IDEAS home Printed from https://ideas.repec.org/
MyIDEAS: Login to save this article or follow this journal

A Neoclassical Analysis of the Postwar Japanese Economy

  • Otsu Keisuke

    ()

    (Sophia University)

Two key features of the postwar Japanese economy are the rapid economic growth during the 1960's and early 70's and the decline in labor supply during the rapid growth period. Taking the capital stock destruction and total factor productivity (TFP) as given, a standard neoclassical optimal growth model can account for the growth patterns of postwar Japanese capital stock, output, consumption, and investment. The decline in labor during the rapid growth period can be attributed to an income effect that occurs as household consumption rises above its subsistence level in this period.

If you experience problems downloading a file, check if you have the proper application to view it first. In case of further problems read the IDEAS help page. Note that these files are not on the IDEAS site. Please be patient as the files may be large.

File URL: http://www.degruyter.com/view/j/bejm.2009.9.1/bejm.2009.9.1.1769/bejm.2009.9.1.1769.xml?format=INT
Download Restriction: For access to full text, subscription to the journal or payment for the individual article is required.

As the access to this document is restricted, you may want to look for a different version under "Related research" (further below) or search for a different version of it.

Article provided by De Gruyter in its journal The B.E. Journal of Macroeconomics.

Volume (Year): 9 (2009)
Issue (Month): 1 (May)
Pages: 1-30

as
in new window

Handle: RePEc:bpj:bejmac:v:9:y:2009:i:1:n:20
Contact details of provider: Web page: http://www.degruyter.com

Order Information: Web: http://www.degruyter.com/view/j/bejm

References listed on IDEAS
Please report citation or reference errors to , or , if you are the registered author of the cited work, log in to your RePEc Author Service profile, click on "citations" and make appropriate adjustments.:

as in new window
  1. Samuel S. Kortum & Jonathan Eaton, 1995. "Engines of growth: domestic and foreign sources of innovation," Finance and Economics Discussion Series 95-35, Board of Governors of the Federal Reserve System (U.S.).
  2. R. Anton Braun & Toshihiro Okada & Nao Sudo, 2008. "U.S. R&D and Japanese Medium Term Cycles," Discussion Paper Series 43, School of Economics, Kwansei Gakuin University, revised Oct 2008.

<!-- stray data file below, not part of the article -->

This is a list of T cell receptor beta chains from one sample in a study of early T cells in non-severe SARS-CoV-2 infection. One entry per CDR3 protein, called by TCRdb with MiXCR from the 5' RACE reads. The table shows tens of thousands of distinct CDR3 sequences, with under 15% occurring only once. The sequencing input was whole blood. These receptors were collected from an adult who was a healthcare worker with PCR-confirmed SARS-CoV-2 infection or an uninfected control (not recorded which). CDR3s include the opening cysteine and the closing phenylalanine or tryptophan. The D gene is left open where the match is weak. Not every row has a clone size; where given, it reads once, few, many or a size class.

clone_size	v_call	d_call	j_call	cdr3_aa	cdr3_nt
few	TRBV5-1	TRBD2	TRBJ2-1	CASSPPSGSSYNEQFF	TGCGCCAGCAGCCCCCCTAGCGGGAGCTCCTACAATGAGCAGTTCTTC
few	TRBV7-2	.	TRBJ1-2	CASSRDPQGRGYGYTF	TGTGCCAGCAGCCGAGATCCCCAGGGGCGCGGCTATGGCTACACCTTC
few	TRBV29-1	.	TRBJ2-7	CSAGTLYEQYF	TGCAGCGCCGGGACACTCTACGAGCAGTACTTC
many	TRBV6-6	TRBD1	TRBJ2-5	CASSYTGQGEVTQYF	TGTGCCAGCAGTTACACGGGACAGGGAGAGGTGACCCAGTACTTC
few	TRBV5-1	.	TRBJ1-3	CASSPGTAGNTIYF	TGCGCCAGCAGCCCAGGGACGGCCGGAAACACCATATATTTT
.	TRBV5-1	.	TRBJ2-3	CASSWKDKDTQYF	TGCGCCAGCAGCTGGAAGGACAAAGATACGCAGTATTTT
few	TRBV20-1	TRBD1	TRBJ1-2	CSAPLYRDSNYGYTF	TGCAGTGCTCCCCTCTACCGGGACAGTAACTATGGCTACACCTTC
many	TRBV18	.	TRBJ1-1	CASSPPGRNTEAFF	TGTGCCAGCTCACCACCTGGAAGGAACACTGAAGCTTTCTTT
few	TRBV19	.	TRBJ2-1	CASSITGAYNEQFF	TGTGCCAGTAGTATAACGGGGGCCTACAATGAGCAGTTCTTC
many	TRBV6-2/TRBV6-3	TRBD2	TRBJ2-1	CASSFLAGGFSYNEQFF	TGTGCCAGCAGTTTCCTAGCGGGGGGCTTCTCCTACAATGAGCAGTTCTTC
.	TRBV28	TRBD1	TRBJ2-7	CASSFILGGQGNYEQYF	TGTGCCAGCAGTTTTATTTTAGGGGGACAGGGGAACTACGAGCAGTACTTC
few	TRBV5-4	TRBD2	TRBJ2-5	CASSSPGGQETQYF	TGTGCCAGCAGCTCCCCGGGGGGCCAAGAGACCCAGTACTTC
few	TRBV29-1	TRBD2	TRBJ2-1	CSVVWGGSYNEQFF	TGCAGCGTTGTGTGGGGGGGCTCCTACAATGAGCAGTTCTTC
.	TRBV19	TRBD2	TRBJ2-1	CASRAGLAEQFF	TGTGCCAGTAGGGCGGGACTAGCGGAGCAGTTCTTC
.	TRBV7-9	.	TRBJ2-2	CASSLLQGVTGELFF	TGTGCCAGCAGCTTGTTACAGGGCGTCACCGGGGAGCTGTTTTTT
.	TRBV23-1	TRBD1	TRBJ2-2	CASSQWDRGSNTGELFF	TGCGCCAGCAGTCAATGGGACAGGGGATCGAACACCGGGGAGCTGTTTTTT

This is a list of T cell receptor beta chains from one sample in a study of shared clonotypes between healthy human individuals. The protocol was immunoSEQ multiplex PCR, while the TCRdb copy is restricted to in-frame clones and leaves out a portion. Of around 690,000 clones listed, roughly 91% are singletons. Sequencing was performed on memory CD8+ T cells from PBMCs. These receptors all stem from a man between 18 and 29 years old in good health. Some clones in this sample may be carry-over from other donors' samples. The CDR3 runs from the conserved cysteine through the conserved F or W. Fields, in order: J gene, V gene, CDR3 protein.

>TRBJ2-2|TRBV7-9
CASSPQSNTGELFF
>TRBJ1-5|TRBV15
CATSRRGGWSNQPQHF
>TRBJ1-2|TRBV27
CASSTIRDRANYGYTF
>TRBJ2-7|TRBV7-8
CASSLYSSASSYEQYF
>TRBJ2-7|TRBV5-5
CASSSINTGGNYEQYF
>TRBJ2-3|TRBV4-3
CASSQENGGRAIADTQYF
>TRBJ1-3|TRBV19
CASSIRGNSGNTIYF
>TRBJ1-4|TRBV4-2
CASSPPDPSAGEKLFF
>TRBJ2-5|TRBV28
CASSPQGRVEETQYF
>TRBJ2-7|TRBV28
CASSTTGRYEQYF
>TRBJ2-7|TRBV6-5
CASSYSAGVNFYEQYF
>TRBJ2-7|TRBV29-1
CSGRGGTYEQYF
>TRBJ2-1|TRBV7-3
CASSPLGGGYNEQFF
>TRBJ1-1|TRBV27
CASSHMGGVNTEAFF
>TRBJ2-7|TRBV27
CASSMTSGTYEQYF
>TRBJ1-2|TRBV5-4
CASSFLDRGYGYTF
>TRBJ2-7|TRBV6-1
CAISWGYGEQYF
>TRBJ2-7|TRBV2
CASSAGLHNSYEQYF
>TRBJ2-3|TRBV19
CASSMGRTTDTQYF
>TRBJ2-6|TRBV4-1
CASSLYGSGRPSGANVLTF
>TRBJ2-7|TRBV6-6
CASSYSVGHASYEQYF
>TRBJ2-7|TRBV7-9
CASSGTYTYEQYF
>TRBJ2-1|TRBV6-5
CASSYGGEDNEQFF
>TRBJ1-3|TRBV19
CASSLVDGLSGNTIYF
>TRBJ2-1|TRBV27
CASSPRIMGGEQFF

3. Keiichiro Kobayashi & Masaru Inaba, 2006. "Business cycle accounting for the Japanese economy," 2006 Meeting Papers 313, Society for Economic Dynamics.
  4. R. Anton Braun & Daisuke Ikeda & Douglas H. Joines, 2009. "The Saving Rate In Japan: Why It Has Fallen And Why It Will Remain Low," International Economic Review, Department of Economics, University of Pennsylvania and Osaka University Institute of Social and Economic Research Association, vol. 50(1), pages 291-321, 02.
  5. Albert Ando & Dimitrios Christelis & Tsutomu Miyagawa, 2003. "Inefficiency of Corporate Investment and Distortion of Savings Behavior in Japan," NBER Working Papers 9444, National Bureau of Economic Research, Inc.
  6. Lawrence J. Christiano & Martin Eichenbaum, 1992. "Liquidity effects and the monetary transmission mechanism," Staff Report 150, Federal Reserve Bank of Minneapolis.
  7. Parente, Stephen L & Prescott, Edward C, 1994. "Barriers to Technology Adoption and Development," Journal of Political Economy, University of Chicago Press, vol. 102(2), pages 298-321, April.
  8. Kaiji Chen & Ayse Imrohoroglu & Selo Imrohoroglu, 2005. "Japanese Saving Rate," Macroeconomics 0502017, EconWPA.
  9. Thomas F. Cooley & Gary D. Hansen, 1987. "The Inflation Tax in a Real Business Cycle Model," UCLA Economics Working Papers 496, UCLA Department of Economics.
  10. V. V. Chari & Patrick J. Kehoe & Ellen R. McGrattan, 2007. "Business Cycle Accounting," Econometrica, Econometric Society, vol. 75(3), pages 781-836, 05.
  11. Lawrence J. Christiano, 1989. "Understanding Japan's saving rate: the reconstruction hypothesis," Quarterly Review, Federal Reserve Bank of Minneapolis, issue Spr, pages 10-25.
Full references (including those not matched with items on IDEAS)

This item is not listed on Wikipedia, on a reading list or among the top items on IDEAS.

When requesting a correction, please mention this item's handle: RePEc:bpj:bejmac:v:9:y:2009:i:1:n:20. See general information about how to correct material in RePEc.

For technical questions regarding this item, or to correct its authors, title, abstract, bibliographic or download information, contact: (Peter Golla)

If you have authored this item and are not yet registered with RePEc, we encourage you to do it here. This allows to link your profile to this item. It also allows you to accept potential citations to this item that we are uncertain about.

If references are entirely missing, you can add them using this form.

If the full references list an item that is present in RePEc, but the system did not link to it, you can help with this form.

If you know of missing items citing this one, you can help us creating those links by adding the relevant references in the same way as above, for each refering item. If you are a registered author of this item, you may also want to check the "citations" tab in your profile, as there may be some citations waiting for confirmation.

Please note that corrections may take a couple of weeks to filter through the various RePEc services.

This information is provided to you by IDEAS at the Research Division of the Federal Reserve Bank of St. Louis using RePEc data.